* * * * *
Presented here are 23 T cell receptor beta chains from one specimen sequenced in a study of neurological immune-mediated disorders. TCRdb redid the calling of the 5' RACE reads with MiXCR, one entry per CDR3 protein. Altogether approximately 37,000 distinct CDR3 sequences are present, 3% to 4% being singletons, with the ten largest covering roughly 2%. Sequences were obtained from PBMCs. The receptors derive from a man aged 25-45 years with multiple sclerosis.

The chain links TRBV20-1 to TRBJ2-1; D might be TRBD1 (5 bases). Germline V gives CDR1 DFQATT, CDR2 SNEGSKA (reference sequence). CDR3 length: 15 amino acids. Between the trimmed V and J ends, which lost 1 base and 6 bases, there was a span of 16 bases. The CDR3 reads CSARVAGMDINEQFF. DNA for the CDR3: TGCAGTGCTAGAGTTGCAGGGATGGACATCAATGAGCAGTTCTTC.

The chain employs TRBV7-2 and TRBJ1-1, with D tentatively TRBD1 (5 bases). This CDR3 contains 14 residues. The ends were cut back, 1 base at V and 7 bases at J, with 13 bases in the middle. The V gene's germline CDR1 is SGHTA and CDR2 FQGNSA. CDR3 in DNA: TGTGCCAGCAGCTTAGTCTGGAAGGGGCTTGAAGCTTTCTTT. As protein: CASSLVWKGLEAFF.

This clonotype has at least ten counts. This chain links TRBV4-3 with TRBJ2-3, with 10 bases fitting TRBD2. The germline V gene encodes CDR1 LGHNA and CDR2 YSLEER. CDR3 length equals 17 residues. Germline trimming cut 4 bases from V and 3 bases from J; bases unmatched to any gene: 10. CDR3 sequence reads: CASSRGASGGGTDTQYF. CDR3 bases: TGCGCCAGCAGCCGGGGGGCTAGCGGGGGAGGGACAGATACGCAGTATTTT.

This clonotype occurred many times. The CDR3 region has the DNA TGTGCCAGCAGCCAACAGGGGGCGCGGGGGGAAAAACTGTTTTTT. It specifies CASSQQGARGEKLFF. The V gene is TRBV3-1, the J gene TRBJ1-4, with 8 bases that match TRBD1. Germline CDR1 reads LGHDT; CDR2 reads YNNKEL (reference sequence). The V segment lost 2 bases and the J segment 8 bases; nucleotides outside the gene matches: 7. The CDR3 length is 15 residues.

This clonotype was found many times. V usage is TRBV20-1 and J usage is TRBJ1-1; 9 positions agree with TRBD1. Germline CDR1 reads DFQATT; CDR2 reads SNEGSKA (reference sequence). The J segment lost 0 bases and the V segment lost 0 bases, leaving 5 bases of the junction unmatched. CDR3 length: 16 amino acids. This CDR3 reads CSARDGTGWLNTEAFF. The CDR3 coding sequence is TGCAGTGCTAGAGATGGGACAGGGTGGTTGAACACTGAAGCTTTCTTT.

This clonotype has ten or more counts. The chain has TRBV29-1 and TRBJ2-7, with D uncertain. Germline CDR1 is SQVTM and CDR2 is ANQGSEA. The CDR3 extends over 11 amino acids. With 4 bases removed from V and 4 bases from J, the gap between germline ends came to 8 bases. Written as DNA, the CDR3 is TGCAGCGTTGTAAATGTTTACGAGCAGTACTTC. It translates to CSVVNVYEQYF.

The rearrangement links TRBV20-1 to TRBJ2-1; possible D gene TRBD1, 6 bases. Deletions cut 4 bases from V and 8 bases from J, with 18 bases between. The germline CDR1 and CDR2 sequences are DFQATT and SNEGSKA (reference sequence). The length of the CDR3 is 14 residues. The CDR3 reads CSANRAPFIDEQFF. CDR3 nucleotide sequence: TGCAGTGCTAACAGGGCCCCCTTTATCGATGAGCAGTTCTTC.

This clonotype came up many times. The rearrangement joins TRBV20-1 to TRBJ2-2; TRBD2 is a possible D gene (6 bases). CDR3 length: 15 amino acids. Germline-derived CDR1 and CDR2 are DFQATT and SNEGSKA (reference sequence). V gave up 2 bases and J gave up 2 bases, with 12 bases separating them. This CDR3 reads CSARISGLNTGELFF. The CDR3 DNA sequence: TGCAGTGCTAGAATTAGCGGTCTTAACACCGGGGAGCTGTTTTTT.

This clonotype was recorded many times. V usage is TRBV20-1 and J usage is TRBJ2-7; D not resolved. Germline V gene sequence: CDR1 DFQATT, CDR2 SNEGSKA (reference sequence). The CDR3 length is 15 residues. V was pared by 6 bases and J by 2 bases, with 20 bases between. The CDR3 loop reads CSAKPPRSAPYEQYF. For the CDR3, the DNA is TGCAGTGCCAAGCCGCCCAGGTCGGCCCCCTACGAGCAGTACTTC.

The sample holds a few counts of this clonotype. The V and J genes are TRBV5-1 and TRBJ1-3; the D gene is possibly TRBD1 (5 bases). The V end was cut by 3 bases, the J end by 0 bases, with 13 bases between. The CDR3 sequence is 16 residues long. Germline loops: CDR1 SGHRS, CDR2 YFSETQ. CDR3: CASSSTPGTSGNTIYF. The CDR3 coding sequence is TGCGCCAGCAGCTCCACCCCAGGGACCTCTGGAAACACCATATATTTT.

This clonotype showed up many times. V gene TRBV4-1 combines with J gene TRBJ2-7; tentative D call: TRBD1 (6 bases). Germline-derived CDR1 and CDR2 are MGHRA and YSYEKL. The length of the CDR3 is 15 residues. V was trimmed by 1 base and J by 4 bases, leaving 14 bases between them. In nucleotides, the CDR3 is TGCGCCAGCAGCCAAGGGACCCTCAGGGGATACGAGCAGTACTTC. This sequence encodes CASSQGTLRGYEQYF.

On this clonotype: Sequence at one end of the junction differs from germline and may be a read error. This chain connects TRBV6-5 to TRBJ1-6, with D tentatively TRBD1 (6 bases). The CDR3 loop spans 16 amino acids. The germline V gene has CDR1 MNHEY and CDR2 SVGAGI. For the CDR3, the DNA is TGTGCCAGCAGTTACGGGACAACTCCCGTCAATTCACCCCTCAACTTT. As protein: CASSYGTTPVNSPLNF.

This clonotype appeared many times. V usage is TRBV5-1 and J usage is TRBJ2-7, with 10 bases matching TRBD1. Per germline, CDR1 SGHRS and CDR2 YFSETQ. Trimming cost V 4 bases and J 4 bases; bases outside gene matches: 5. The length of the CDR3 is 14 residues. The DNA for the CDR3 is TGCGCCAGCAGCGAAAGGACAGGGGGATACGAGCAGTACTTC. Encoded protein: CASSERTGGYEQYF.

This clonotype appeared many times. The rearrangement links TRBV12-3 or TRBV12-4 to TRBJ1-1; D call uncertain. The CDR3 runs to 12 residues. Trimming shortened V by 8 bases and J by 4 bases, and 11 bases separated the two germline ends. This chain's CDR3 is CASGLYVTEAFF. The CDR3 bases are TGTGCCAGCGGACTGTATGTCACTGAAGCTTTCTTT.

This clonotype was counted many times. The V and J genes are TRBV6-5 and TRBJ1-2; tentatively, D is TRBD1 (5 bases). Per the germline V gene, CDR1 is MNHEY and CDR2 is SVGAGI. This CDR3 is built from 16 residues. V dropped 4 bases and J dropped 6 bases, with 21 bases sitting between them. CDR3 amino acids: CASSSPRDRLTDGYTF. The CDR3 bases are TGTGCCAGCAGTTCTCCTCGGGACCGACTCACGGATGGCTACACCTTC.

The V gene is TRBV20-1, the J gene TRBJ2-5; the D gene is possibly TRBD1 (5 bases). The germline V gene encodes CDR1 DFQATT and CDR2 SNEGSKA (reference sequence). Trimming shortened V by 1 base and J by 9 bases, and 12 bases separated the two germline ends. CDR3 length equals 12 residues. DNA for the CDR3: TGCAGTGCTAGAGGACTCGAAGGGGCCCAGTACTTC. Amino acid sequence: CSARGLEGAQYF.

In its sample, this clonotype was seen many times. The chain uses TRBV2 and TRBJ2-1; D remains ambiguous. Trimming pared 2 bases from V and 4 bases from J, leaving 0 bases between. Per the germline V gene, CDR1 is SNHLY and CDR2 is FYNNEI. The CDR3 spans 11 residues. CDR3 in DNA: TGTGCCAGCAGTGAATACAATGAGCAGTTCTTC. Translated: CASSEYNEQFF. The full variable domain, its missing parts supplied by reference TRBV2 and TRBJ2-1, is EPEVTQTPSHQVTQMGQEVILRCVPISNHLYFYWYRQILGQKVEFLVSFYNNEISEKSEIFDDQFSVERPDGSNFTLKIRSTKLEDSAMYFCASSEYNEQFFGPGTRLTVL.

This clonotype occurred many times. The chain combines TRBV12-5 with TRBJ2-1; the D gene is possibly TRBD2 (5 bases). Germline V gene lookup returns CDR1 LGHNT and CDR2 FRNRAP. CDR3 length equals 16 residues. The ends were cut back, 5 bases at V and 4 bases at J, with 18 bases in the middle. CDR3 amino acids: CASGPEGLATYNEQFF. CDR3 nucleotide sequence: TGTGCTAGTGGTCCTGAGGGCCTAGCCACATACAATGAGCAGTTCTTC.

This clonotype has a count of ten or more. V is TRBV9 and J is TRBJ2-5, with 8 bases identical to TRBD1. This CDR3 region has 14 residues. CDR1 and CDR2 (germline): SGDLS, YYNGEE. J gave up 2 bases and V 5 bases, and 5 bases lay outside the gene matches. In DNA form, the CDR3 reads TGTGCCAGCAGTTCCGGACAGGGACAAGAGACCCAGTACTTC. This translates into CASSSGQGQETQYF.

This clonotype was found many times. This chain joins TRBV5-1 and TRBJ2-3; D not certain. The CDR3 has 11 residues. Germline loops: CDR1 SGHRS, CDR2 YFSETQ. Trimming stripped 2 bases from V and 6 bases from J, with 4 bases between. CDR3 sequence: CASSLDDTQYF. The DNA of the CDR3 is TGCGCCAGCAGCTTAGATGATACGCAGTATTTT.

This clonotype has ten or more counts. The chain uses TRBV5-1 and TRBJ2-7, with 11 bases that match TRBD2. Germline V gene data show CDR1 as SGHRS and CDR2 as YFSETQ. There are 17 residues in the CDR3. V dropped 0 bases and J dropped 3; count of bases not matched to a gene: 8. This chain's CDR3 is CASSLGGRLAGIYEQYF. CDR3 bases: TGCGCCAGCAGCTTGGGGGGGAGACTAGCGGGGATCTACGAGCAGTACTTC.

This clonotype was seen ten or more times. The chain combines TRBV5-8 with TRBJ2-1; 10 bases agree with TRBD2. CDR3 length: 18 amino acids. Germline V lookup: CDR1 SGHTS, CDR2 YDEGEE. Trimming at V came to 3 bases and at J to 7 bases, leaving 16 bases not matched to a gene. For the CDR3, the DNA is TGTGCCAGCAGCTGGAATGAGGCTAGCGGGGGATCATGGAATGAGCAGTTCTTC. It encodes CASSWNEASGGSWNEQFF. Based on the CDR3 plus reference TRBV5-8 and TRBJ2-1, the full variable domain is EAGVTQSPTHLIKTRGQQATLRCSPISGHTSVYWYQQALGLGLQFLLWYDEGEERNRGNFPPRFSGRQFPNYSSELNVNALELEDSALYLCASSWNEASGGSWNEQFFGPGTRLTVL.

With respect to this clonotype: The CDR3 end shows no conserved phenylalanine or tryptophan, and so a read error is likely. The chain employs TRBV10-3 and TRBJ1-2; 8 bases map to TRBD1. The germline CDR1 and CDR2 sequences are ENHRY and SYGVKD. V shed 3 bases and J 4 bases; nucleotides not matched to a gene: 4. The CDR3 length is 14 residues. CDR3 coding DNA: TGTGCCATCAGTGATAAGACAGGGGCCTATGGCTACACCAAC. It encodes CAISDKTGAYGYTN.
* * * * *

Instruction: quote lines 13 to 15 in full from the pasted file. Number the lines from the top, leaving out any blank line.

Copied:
On this clonotype: Sequence at one end of the junction differs from germline and may be a read error. This chain connects TRBV6-5 to TRBJ1-6, with D tentatively TRBD1 (6 bases). The CDR3 loop spans 16 amino acids. The germline V gene has CDR1 MNHEY and CDR2 SVGAGI. For the CDR3, the DNA is TGTGCCAGCAGTTACGGGACAACTCCCGTCAATTCACCCCTCAACTTT. As protein: CASSYGTTPVNSPLNF.

This clonotype appeared many times. V usage is TRBV5-1 and J usage is TRBJ2-7, with 10 bases matching TRBD1. Per germline, CDR1 SGHRS and CDR2 YFSETQ. Trimming cost V 4 bases and J 4 bases; bases outside gene matches: 5. The length of the CDR3 is 14 residues. The DNA for the CDR3 is TGCGCCAGCAGCGAAAGGACAGGGGGATACGAGCAGTACTTC. Encoded protein: CASSERTGGYEQYF.

This clonotype appeared many times. The rearrangement links TRBV12-3 or TRBV12-4 to TRBJ1-1; D call uncertain. The CDR3 runs to 12 residues. Trimming shortened V by 8 bases and J by 4 bases, and 11 bases separated the two germline ends. This chain's CDR3 is CASGLYVTEAFF. The CDR3 bases are TGTGCCAGCGGACTGTATGTCACTGAAGCTTTCTTT.